Ted Cruz and Ronny Jackson push legislation to help ranchers who lost livestock in Panhandle wildfires

Cattle stand in the burn scar from the Smokehouse Creek fire March 3, 2024, in Hemphill County. (Justin Rex For The Texas Tribune, Justin Rex For The Texas Tribune)

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LUBBOCK — U.S. Senator Ted Cruz and U.S. Rep. Ronny Jackson, both Republicans, are pushing legislation offering additional financial aid to ranchers who lost an excessive amount of unborn livestock in a disaster. It could help those in the Texas Panhandle trying to recover from devastating wildfires that killed more than 15,000 head of cattle, including pregnant cows.

The bill aims to enhance the Livestock Indemnity Program, administered by the U.S. Department of Agriculture. The program was first introduced in the 2018 Farm Bill and pays livestock producers for excess deaths from severe weather, disease, or attacks by certain other animals. These payments are determined by the Secretary of Agriculture and typically equal to 75% of the average market price for the animal.

But the program doesn’t cover the death of unborn livestock. This has created another financial setback for Panhandle ranchers, who are trying to recoup their losses after the region was engulfed by wildfires in February and March. The largest of the fires was the Smokehouse Creek fire — which became the largest in state history after burning more than 1 million acres in the rural region.

“Current federal law fails to compensate producers for unborn calves,” said Allison Rivera, executive director of government affairs for the National Cattlemen’s Beef Association. “This legislation would change that.”

The proposed legislation would add an additional payment rate for unborn livestock to what is already in place with the Livestock Indemnity Program. The payment amount will be capped at 85% of the market value for the lowest weight class of the animal. The amount will also be determined based on the type of livestock and the average number of babies the animal typically gives birth to.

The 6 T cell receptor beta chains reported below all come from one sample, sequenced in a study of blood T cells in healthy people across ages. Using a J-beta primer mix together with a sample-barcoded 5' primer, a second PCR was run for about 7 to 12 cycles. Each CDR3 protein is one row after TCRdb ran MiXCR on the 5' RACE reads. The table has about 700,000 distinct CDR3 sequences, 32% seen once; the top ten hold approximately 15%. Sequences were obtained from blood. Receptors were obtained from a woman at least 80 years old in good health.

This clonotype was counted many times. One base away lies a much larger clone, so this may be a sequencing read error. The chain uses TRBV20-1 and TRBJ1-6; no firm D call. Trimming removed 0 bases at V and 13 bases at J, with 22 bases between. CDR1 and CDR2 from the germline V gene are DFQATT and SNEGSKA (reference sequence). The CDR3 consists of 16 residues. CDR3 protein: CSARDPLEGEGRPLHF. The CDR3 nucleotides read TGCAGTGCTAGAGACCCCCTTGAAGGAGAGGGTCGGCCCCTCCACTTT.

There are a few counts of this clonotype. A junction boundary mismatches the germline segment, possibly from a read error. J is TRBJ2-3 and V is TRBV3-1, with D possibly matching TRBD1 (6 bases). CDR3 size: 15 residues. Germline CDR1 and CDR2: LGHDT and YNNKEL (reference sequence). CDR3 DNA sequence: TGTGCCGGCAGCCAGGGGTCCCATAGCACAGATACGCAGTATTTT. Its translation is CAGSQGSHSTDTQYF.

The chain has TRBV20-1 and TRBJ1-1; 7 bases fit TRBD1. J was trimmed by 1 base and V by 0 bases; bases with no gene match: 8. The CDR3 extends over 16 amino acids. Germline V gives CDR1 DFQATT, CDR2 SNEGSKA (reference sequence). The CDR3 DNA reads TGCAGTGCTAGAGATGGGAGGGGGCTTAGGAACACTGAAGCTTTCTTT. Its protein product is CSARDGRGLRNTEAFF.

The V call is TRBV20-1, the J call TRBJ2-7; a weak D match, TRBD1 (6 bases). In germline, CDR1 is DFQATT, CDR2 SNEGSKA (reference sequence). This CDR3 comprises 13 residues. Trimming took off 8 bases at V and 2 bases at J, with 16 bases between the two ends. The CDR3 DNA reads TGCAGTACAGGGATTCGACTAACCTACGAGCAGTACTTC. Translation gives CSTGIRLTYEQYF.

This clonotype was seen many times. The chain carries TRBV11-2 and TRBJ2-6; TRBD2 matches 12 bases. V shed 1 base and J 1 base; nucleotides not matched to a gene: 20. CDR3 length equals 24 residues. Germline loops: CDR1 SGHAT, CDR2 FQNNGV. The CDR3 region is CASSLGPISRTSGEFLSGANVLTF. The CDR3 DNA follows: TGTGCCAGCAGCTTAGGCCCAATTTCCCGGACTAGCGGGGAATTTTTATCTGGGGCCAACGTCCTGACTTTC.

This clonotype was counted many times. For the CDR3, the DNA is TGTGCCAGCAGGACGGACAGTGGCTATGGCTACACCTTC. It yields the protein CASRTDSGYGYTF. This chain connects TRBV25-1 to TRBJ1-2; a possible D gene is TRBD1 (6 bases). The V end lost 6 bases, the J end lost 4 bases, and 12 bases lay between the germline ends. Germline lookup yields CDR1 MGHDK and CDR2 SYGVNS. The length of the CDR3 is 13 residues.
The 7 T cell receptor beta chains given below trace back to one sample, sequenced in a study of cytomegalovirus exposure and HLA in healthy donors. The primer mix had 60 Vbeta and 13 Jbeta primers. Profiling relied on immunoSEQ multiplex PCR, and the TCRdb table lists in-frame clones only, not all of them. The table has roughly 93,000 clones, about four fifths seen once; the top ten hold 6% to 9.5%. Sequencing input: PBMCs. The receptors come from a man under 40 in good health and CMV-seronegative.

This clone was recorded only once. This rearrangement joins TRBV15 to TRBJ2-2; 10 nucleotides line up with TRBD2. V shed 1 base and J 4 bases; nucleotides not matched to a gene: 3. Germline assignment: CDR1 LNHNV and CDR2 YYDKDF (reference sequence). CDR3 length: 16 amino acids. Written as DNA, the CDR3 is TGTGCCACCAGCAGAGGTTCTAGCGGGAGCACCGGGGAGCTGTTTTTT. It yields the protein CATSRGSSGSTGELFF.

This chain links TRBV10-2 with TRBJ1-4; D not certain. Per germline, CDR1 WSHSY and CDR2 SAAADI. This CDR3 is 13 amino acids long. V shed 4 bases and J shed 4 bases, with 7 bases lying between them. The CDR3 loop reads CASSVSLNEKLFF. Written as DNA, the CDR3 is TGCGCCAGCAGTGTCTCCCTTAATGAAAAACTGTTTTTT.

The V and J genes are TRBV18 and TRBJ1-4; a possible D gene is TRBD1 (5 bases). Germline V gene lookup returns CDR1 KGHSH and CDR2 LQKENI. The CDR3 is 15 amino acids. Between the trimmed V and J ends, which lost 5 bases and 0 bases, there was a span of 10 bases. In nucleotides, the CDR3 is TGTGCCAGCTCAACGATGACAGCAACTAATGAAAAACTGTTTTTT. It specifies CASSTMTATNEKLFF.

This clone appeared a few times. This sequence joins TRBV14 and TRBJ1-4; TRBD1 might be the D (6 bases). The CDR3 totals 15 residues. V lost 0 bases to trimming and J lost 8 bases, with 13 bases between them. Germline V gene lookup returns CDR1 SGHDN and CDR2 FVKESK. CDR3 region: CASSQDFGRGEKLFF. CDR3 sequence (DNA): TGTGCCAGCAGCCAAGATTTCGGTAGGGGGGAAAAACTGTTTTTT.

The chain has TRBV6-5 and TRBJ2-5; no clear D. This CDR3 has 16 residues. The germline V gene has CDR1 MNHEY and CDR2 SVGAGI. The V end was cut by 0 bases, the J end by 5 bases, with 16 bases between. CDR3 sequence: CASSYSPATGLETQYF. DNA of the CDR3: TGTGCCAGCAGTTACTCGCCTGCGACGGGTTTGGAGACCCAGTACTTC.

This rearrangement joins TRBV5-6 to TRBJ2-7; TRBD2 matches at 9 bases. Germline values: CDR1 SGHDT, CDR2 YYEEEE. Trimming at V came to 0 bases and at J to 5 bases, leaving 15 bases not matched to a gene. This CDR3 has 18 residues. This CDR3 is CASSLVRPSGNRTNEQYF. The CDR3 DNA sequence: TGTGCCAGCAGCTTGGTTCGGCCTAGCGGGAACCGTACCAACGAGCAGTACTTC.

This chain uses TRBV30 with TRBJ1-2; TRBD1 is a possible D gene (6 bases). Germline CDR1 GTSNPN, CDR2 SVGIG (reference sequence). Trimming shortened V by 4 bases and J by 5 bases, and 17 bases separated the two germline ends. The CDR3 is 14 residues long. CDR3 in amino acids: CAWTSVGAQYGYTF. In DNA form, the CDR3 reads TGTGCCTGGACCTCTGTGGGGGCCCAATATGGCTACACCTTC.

Jackson said the current program will help livestock producers.

“Their recovery has been set back several years due to the limitations on the program’s ability to compensate for unborn livestock losses,” Jackson said.

According to a report released by a Texas House Committee tasked with investigating the fires, cattle losses are estimated to be $27 million. In Hemphill County, which suffered much of the damage, 7,000 cows out of 23,000 in the county were killed. Another 15 to 20% were likely to be put down as a result of extensive injuries.

“This will give Texas cattle producers the relief they need to build back their herds and restore this pillar of Texas agriculture,” Cruz said.

Help toward recovery is still needed in the Texas Panhandle. In the report, the committee notes that pastures will not be suitable for grazing for another three to five years.

“As Texas farmers and ranchers continue working to recover from devastating wildfires, it is critical to provide as much assistance and flexibility as possible to help them get back on their feet,” said Russell Boening, president of the Texas Farm Bureau.

The committee determined the wildfires were sparked by poorly maintained power equipment. Since 2006, five of the largest wildfires in Texas history have burned nearly 2.7 million acres in the Panhandle, according to data from the Texas A&M Forest Service.

Disclosure: Texas Farm Bureau has been a financial supporter of The Texas Tribune, a nonprofit, nonpartisan news organization that is funded in part by donations from members, foundations and corporate sponsors. Financial supporters play no role in the Tribune's journalism. Find a complete list of them here.

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